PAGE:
An Oxford First!
Friday 23rd September: This week’s World University Rankings put UK universities at the top of the list. But, as Jonathan Clark explains, all may not be as well as it seems. Professor Clark writes:
Oxford University has just come top of the World University Rankings, as conducted by the Times Higher Education Supplement, a first for any UK university; Cambridge is ranked fourth, Imperial College eighth. This should be a matter of celebration: the UK is certainly a superpower in university terms, and has many excellent institutions. But is everything as it seems? Is all well? What is the overall picture? What will happen next?
Friday 16th September: True justice depends on impartiality says Professor David Abulafia, who welcomes the green light for new grammar Schools
There is something inspiring in the title Grammar School. One would like to think that these schools offer a way to improve people’s grammar – teaching the difference between mayand might, or lieand lay, just to cite the most common and outrageous errors that appear daily in the press. In fact, the grammar they were founded to teach was mainly Latin and Greek grammar, and the aim of those who founded these schools in name of King Henry VIII, King Edward VI and other monarchs was to bring free education in the humanities (as then understood) to provincial towns. It is often pointed out that all the ancient public schools began as free schools, some of them, such as Harrow, as local grammar schools. Since the abolition of the direct grant, a number of what are now flourishing independent schools have continued to call themselves, with pride, Grammar Schools, notably ‘The Grammar School at Leeds’.
Friday 9th September: As Britain prepares to forge free trade deals globally, Jocky McLean, Politeia's Assistant Director, reflects on the importance of the rule of law for developing economies.
For Brazil, it was not meant to be like this. The Olympic Games are a perfect opportunity to celebrate the host-country’s identity on the world stage. China’s Games of 2008, for example, showed a resurgent country ready to take its place as a super power. London 2012 was also seen as part of developing Britain’s new post-imperial identity. For Brazil, however, the cariocas and caipirinhas of celebrations for having pulled off the Games have been marred by a serious political crisis. For ordinary Brazilians, the Games were a sideshow to the political trial of President Dilma Rousseff for irregularities in the state budget. Shortly after the closing ceremony in August, the senate confirmed the impeachment sentence against Mrs Rousseff, twice elected to the Brazilian presidency, and her removal from office. Meanwhile, much of Brazil’s political class on all party sides has been tarnished by a corruption scandal involving its biggest energy firm Petrobras.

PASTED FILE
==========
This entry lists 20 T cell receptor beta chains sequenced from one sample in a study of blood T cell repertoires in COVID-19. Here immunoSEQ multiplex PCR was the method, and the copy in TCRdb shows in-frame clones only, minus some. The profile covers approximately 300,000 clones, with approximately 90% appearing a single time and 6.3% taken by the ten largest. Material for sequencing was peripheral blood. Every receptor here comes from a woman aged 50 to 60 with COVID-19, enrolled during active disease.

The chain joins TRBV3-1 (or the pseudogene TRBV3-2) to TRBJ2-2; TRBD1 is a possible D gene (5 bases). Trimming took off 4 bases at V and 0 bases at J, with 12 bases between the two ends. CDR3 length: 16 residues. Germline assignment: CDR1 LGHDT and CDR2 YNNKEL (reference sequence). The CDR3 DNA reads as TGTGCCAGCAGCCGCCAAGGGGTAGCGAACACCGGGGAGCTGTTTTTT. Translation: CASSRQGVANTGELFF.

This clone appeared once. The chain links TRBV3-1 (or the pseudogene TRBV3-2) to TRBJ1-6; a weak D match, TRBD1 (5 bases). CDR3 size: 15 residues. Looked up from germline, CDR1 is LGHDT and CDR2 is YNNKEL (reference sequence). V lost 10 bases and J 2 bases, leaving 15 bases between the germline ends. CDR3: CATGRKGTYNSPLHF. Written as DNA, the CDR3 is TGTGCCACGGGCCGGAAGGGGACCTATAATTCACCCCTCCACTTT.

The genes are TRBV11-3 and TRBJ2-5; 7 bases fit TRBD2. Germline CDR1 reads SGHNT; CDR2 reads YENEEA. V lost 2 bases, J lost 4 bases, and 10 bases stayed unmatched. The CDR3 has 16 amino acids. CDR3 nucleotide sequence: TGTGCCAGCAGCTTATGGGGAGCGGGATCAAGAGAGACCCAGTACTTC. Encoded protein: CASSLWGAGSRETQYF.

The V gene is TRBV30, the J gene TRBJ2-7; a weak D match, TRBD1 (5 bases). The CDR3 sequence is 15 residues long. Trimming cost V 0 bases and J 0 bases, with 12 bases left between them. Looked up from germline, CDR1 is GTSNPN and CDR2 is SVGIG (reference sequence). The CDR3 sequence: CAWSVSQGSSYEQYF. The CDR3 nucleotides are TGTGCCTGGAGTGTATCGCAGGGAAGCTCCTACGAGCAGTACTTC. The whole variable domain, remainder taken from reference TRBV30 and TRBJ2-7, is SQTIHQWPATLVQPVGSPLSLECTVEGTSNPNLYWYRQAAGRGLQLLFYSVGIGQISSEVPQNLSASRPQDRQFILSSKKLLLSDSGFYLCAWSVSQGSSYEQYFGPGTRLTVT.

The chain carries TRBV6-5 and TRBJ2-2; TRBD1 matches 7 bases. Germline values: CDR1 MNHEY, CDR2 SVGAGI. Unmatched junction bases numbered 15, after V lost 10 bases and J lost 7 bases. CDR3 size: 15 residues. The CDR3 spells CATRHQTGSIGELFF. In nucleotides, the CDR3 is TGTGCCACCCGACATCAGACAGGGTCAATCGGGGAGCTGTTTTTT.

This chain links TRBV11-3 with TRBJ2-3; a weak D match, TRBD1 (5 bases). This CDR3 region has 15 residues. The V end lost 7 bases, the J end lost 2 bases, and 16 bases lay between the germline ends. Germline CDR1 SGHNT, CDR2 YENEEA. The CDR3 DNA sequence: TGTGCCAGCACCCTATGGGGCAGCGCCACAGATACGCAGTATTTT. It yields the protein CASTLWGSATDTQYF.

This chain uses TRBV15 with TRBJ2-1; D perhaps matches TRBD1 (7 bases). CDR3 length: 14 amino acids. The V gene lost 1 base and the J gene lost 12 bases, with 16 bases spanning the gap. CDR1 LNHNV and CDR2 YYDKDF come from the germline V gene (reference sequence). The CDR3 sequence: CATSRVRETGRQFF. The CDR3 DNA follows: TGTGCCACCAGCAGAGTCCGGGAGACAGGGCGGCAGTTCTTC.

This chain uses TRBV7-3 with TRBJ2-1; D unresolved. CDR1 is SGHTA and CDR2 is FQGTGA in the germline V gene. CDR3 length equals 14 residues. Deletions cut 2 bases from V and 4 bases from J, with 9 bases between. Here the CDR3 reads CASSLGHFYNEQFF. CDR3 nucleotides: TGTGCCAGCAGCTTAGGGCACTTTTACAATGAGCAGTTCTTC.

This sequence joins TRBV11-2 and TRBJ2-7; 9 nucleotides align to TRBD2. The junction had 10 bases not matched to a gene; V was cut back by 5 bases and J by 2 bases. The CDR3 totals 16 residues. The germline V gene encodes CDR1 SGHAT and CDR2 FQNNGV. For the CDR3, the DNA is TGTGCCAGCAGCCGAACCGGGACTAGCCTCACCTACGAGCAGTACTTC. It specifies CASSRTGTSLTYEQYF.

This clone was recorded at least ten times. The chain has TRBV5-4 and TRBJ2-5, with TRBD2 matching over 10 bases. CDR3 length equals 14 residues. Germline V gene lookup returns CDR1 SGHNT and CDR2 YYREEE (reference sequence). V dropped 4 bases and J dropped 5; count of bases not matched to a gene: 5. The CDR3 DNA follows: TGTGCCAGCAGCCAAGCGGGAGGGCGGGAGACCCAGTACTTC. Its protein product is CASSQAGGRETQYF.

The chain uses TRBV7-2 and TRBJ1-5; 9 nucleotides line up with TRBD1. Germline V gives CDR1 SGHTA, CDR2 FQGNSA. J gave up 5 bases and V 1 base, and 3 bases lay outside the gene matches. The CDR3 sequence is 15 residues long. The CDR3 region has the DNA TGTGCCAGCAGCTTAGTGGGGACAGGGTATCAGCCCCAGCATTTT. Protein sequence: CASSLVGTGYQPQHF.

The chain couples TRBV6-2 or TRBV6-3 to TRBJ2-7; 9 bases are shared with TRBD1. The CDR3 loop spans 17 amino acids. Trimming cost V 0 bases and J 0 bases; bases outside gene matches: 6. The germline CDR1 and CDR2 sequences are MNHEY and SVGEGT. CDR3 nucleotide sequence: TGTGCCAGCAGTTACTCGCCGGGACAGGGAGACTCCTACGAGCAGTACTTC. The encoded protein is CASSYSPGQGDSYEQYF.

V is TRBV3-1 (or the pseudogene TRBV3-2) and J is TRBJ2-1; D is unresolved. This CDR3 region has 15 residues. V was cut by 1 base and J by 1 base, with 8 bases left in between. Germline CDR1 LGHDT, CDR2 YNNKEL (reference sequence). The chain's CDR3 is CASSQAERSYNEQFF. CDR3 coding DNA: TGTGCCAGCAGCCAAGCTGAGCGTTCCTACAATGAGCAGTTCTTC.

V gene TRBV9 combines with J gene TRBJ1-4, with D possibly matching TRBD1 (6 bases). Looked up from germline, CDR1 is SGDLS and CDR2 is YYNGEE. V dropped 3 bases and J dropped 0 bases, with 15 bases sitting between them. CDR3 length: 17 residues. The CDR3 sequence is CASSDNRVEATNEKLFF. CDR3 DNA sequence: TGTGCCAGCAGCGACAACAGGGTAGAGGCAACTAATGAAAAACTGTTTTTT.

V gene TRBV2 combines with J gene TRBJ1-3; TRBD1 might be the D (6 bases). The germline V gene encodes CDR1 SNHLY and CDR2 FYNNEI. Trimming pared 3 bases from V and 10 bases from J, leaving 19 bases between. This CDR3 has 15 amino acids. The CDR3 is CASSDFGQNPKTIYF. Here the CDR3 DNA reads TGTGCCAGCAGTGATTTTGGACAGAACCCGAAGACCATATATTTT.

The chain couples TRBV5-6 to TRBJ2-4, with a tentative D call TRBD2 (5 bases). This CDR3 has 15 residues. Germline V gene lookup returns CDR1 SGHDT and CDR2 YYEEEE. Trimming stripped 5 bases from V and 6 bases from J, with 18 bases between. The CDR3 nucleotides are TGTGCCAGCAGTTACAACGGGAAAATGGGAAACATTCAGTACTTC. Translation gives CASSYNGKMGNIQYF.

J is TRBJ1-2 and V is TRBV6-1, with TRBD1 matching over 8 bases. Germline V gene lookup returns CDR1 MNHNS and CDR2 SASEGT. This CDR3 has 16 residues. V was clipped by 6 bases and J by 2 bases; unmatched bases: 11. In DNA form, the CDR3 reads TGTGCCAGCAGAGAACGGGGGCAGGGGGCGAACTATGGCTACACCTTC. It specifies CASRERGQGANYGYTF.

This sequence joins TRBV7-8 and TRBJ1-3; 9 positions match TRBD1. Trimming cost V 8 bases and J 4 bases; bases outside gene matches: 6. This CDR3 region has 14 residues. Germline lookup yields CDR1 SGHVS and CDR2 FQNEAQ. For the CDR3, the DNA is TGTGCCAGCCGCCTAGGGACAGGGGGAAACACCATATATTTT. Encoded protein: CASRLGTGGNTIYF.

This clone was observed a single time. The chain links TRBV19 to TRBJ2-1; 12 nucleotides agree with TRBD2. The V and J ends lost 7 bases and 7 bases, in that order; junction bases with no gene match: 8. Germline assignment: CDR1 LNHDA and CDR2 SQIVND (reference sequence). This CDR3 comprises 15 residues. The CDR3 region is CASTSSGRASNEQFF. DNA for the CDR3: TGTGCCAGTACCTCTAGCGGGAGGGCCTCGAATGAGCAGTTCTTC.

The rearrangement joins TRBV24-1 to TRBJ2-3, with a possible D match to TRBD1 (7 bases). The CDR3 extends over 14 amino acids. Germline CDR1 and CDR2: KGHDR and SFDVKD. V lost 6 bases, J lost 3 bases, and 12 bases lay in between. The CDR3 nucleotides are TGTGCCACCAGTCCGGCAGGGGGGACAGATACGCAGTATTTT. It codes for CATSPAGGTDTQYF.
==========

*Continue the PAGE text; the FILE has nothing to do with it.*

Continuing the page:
Britain’s Quiet Revolution – Effective, bloodless and immediate.
August will be busy for Theresa May and her ministers, coming dramatically to power. After one of the greates upheavals in modern British politics, Politeia's Director, Sheila Lawlor, considers the events which prompted Britain's bloodless revolution.
MPs have now left Westminster, returning to their constituencies for the annual summer break. For many it will be a bitter sweet homecoming. They have been humbled by their voters, who showed more courage then they did in taking one of the most important decisions since 1940 about how Britain is governed, and by whom. Although the vote to leave the EU prompted a period of tumultuous political change, the sense of quiet relief across the country is now palpable.
Britain’s democracy has done what it does best. It has facilitated a peaceful revolution against those who wielded power, dramatically but quietly. British people returned their country to accountable, parliamentary government. In their understated way they went to the ballot boxes in their millions. They voted to end autocratic rule by an alien power and, in so doing, set off the chain of events to return power, seamlessly and authoritatively to the people with whom it had, for centuries, rested. The new prime minister, Theresa May, lost no time in completing the revolution.
A Question of Place, a Matter of Identity?
If Labour is to regain the trust of its voters, it must respond to the timeless concerns of voters - economic and cultural, says Rt Hon Frank Field, MP.
Already Labour’s future depends less on who wins the contest between Jeremy Corbyn and Owen Smith, than who is elected UKIP’s leader. That is just one sign of UKIP’s potential challenge to the party’s future.
Labour’s greatest danger is if UKIP’s new leader rebrands the party as the English party.
I’ve never accepted that UKIP were the most serious long term challenger to Tory disgruntled votes. History has it that Tory voters are good at voting for Lib Dems in protest by-election votes, but are much more inclined to return to the fold at a subsequent, often second, general election.
UKIP’s Labour vote appears much more stable and loyal to its new party. The reason for this is simple. Much of the Tory protest vote in UKIP was against a general direction of government policy.